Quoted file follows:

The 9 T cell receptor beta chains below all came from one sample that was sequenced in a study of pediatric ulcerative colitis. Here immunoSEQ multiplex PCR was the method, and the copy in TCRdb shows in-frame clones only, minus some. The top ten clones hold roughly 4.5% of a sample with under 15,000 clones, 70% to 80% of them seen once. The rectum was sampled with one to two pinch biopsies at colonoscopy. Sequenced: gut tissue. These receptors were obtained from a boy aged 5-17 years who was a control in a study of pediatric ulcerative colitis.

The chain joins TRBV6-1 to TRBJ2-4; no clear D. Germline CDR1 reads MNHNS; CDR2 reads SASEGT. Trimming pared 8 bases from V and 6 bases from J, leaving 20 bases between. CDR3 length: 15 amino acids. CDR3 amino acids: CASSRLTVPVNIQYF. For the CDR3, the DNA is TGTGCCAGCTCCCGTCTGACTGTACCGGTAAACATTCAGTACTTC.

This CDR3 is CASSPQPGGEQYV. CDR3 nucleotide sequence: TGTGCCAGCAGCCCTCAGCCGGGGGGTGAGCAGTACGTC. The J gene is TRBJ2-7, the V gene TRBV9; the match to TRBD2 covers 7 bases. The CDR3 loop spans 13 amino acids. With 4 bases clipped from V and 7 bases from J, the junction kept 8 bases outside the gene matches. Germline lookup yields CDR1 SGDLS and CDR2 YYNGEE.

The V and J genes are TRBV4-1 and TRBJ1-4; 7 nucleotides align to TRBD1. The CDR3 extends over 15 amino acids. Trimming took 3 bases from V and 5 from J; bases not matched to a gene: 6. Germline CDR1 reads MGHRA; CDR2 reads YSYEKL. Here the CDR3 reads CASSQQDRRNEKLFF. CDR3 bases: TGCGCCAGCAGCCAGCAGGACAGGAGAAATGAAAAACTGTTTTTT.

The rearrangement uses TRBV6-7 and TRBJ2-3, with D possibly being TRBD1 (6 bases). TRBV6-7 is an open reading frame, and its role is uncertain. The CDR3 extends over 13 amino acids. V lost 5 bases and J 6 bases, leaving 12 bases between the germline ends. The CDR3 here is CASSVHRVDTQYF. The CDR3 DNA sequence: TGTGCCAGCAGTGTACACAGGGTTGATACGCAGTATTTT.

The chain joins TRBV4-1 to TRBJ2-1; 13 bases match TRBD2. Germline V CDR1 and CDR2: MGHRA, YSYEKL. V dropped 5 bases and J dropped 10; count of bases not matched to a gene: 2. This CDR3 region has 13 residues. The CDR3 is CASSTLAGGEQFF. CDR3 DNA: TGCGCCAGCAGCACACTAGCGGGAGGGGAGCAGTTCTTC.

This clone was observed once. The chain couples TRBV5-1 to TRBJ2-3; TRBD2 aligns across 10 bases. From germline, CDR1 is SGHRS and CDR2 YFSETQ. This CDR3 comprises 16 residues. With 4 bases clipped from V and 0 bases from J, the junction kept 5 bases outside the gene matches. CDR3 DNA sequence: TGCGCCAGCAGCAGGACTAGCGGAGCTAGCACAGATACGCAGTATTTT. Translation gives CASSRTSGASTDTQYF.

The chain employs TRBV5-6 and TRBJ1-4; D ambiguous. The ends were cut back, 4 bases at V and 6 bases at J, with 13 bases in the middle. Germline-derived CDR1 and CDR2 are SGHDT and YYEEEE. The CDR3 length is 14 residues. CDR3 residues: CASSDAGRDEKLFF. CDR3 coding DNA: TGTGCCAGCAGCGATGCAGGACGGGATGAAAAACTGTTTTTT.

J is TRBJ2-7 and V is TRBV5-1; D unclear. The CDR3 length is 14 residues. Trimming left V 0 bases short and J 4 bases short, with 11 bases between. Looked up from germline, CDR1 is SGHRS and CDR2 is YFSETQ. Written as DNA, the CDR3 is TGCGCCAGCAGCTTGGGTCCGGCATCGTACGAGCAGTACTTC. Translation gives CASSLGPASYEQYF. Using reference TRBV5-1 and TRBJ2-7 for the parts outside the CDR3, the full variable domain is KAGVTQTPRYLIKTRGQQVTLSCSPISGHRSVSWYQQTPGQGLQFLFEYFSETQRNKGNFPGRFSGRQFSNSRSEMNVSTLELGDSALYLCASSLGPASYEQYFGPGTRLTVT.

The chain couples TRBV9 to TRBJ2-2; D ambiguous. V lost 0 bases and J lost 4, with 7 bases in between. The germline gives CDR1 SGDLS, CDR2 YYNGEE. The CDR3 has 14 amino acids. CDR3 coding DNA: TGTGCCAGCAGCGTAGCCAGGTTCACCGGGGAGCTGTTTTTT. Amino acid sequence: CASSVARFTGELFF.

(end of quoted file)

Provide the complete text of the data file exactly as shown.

The 9 T cell receptor beta chains below all came from one sample that was sequenced in a study of pediatric ulcerative colitis. Here immunoSEQ multiplex PCR was the method, and the copy in TCRdb shows in-frame clones only, minus some. The top ten clones hold roughly 4.5% of a sample with under 15,000 clones, 70% to 80% of them seen once. The rectum was sampled with one to two pinch biopsies at colonoscopy. Sequenced: gut tissue. These receptors were obtained from a boy aged 5-17 years who was a control in a study of pediatric ulcerative colitis.

The chain joins TRBV6-1 to TRBJ2-4; no clear D. Germline CDR1 reads MNHNS; CDR2 reads SASEGT. Trimming pared 8 bases from V and 6 bases from J, leaving 20 bases between. CDR3 length: 15 amino acids. CDR3 amino acids: CASSRLTVPVNIQYF. For the CDR3, the DNA is TGTGCCAGCTCCCGTCTGACTGTACCGGTAAACATTCAGTACTTC.

This CDR3 is CASSPQPGGEQYV. CDR3 nucleotide sequence: TGTGCCAGCAGCCCTCAGCCGGGGGGTGAGCAGTACGTC. The J gene is TRBJ2-7, the V gene TRBV9; the match to TRBD2 covers 7 bases. The CDR3 loop spans 13 amino acids. With 4 bases clipped from V and 7 bases from J, the junction kept 8 bases outside the gene matches. Germline lookup yields CDR1 SGDLS and CDR2 YYNGEE.

The V and J genes are TRBV4-1 and TRBJ1-4; 7 nucleotides align to TRBD1. The CDR3 extends over 15 amino acids. Trimming took 3 bases from V and 5 from J; bases not matched to a gene: 6. Germline CDR1 reads MGHRA; CDR2 reads YSYEKL. Here the CDR3 reads CASSQQDRRNEKLFF. CDR3 bases: TGCGCCAGCAGCCAGCAGGACAGGAGAAATGAAAAACTGTTTTTT.

The rearrangement uses TRBV6-7 and TRBJ2-3, with D possibly being TRBD1 (6 bases). TRBV6-7 is an open reading frame, and its role is uncertain. The CDR3 extends over 13 amino acids. V lost 5 bases and J 6 bases, leaving 12 bases between the germline ends. The CDR3 here is CASSVHRVDTQYF. The CDR3 DNA sequence: TGTGCCAGCAGTGTACACAGGGTTGATACGCAGTATTTT.

The chain joins TRBV4-1 to TRBJ2-1; 13 bases match TRBD2. Germline V CDR1 and CDR2: MGHRA, YSYEKL. V dropped 5 bases and J dropped 10; count of bases not matched to a gene: 2. This CDR3 region has 13 residues. The CDR3 is CASSTLAGGEQFF. CDR3 DNA: TGCGCCAGCAGCACACTAGCGGGAGGGGAGCAGTTCTTC.

This clone was observed once. The chain couples TRBV5-1 to TRBJ2-3; TRBD2 aligns across 10 bases. From germline, CDR1 is SGHRS and CDR2 YFSETQ. This CDR3 comprises 16 residues. With 4 bases clipped from V and 0 bases from J, the junction kept 5 bases outside the gene matches. CDR3 DNA sequence: TGCGCCAGCAGCAGGACTAGCGGAGCTAGCACAGATACGCAGTATTTT. Translation gives CASSRTSGASTDTQYF.

The chain employs TRBV5-6 and TRBJ1-4; D ambiguous. The ends were cut back, 4 bases at V and 6 bases at J, with 13 bases in the middle. Germline-derived CDR1 and CDR2 are SGHDT and YYEEEE. The CDR3 length is 14 residues. CDR3 residues: CASSDAGRDEKLFF. CDR3 coding DNA: TGTGCCAGCAGCGATGCAGGACGGGATGAAAAACTGTTTTTT.

J is TRBJ2-7 and V is TRBV5-1; D unclear. The CDR3 length is 14 residues. Trimming left V 0 bases short and J 4 bases short, with 11 bases between. Looked up from germline, CDR1 is SGHRS and CDR2 is YFSETQ. Written as DNA, the CDR3 is TGCGCCAGCAGCTTGGGTCCGGCATCGTACGAGCAGTACTTC. Translation gives CASSLGPASYEQYF. Using reference TRBV5-1 and TRBJ2-7 for the parts outside the CDR3, the full variable domain is KAGVTQTPRYLIKTRGQQVTLSCSPISGHRSVSWYQQTPGQGLQFLFEYFSETQRNKGNFPGRFSGRQFSNSRSEMNVSTLELGDSALYLCASSLGPASYEQYFGPGTRLTVT.

The chain couples TRBV9 to TRBJ2-2; D ambiguous. V lost 0 bases and J lost 4, with 7 bases in between. The germline gives CDR1 SGDLS, CDR2 YYNGEE. The CDR3 has 14 amino acids. CDR3 coding DNA: TGTGCCAGCAGCGTAGCCAGGTTCACCGGGGAGCTGTTTTTT. Amino acid sequence: CASSVARFTGELFF.